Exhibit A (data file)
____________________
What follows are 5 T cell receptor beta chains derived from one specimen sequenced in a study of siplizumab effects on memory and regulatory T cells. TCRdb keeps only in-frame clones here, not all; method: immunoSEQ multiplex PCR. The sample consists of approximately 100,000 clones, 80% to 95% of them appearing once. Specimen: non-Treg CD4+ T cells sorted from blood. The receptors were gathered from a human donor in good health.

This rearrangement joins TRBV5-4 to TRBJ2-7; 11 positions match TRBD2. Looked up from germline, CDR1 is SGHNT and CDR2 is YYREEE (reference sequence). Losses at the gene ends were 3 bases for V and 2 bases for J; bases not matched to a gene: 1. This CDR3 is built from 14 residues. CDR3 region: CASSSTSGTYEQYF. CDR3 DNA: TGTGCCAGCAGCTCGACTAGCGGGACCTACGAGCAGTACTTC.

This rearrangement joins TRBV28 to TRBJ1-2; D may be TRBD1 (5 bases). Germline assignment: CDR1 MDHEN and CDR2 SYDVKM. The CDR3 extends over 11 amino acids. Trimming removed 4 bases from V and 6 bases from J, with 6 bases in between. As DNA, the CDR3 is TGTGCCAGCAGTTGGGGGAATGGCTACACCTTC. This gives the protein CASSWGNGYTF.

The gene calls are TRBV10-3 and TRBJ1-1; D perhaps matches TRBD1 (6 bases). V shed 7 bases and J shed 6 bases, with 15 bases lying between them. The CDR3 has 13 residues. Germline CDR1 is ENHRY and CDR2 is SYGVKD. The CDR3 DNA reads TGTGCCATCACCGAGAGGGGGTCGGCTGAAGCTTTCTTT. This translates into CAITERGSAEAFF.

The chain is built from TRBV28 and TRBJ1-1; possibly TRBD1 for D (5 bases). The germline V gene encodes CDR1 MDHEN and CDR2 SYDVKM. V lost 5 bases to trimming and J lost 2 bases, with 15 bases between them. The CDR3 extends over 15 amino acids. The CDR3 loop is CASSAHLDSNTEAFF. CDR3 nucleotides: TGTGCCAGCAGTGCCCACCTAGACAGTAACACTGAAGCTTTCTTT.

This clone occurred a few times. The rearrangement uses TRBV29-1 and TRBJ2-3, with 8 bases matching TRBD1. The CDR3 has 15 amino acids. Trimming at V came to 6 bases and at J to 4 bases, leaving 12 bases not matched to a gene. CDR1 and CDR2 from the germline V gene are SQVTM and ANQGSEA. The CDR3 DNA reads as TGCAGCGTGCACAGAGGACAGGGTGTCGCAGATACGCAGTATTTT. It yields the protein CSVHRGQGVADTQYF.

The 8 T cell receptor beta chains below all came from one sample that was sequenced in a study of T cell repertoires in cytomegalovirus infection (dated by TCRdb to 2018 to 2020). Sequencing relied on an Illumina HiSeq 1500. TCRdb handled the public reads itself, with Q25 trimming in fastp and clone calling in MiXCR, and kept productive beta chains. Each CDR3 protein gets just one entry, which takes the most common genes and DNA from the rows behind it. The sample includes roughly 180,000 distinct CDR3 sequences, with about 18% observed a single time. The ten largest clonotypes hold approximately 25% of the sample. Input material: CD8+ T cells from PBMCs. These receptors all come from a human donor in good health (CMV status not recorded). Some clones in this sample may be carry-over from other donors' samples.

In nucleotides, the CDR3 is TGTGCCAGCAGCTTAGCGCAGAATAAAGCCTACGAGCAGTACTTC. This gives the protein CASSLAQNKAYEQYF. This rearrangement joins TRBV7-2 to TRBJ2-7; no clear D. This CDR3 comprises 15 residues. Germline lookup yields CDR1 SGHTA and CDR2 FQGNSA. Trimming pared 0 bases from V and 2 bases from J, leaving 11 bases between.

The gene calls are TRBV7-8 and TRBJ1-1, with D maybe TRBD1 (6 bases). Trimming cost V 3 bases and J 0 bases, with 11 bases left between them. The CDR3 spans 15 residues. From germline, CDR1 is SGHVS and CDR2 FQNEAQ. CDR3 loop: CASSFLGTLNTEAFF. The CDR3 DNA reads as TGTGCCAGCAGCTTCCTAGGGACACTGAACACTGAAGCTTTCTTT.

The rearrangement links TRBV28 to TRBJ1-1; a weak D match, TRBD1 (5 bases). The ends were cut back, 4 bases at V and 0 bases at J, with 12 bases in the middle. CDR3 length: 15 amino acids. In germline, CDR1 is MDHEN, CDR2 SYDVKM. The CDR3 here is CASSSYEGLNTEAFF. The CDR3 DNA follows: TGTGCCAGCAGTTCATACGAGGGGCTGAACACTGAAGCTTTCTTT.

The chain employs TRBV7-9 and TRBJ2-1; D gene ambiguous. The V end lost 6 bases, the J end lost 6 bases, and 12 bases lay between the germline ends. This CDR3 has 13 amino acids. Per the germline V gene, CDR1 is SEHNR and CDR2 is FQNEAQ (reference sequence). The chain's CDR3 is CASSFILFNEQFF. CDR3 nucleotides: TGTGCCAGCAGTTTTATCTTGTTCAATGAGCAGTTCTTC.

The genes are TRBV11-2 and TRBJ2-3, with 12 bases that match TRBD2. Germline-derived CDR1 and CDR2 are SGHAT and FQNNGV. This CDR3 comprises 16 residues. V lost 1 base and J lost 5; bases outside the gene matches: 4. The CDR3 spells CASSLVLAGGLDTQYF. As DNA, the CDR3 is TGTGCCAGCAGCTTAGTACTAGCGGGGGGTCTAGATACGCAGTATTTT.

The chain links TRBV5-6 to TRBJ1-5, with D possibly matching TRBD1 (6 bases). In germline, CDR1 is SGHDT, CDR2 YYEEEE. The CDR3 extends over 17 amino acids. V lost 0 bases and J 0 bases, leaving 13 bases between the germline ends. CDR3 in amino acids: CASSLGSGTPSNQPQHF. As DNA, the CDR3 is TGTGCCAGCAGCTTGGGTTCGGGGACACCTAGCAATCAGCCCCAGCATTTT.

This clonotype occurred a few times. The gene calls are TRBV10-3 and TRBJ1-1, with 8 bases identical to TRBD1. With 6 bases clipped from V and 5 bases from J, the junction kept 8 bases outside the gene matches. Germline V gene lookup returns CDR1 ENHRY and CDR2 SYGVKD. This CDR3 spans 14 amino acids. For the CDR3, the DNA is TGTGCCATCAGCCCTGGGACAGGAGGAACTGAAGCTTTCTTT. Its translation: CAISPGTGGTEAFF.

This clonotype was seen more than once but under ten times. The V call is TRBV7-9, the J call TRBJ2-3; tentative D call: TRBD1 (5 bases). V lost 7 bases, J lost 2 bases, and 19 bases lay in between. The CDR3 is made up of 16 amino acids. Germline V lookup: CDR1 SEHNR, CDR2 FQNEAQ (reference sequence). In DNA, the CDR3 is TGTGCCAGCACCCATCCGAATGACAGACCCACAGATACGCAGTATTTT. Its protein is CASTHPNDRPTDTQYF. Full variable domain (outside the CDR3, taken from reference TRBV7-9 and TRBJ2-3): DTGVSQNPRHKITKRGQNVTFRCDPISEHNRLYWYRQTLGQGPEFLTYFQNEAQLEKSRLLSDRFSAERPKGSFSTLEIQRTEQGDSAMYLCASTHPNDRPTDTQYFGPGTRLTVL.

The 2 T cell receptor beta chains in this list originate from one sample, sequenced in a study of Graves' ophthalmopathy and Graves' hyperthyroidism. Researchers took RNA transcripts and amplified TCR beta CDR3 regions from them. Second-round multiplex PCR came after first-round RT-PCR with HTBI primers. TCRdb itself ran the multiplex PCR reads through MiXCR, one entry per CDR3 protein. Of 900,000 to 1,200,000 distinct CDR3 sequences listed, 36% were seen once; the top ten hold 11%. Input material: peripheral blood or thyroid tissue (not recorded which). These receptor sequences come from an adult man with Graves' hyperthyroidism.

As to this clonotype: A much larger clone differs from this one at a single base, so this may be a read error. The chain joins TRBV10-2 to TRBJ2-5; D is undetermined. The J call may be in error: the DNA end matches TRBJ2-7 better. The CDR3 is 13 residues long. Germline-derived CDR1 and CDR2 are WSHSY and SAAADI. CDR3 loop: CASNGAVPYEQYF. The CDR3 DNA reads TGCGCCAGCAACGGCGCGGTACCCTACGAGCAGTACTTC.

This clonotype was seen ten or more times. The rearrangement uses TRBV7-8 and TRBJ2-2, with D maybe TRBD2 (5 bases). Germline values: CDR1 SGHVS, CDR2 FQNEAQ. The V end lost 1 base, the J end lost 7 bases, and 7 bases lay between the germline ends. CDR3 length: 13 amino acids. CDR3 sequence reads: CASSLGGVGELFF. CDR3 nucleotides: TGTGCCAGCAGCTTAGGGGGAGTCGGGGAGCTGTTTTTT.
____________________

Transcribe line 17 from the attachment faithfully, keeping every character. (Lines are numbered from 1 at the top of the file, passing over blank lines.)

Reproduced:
As to this clonotype: A much larger clone differs from this one at a single base, so this may be a read error. The chain joins TRBV10-2 to TRBJ2-5; D is undetermined. The J call may be in error: the DNA end matches TRBJ2-7 better. The CDR3 is 13 residues long. Germline-derived CDR1 and CDR2 are WSHSY and SAAADI. CDR3 loop: CASNGAVPYEQYF. The CDR3 DNA reads TGCGCCAGCAACGGCGCGGTACCCTACGAGCAGTACTTC.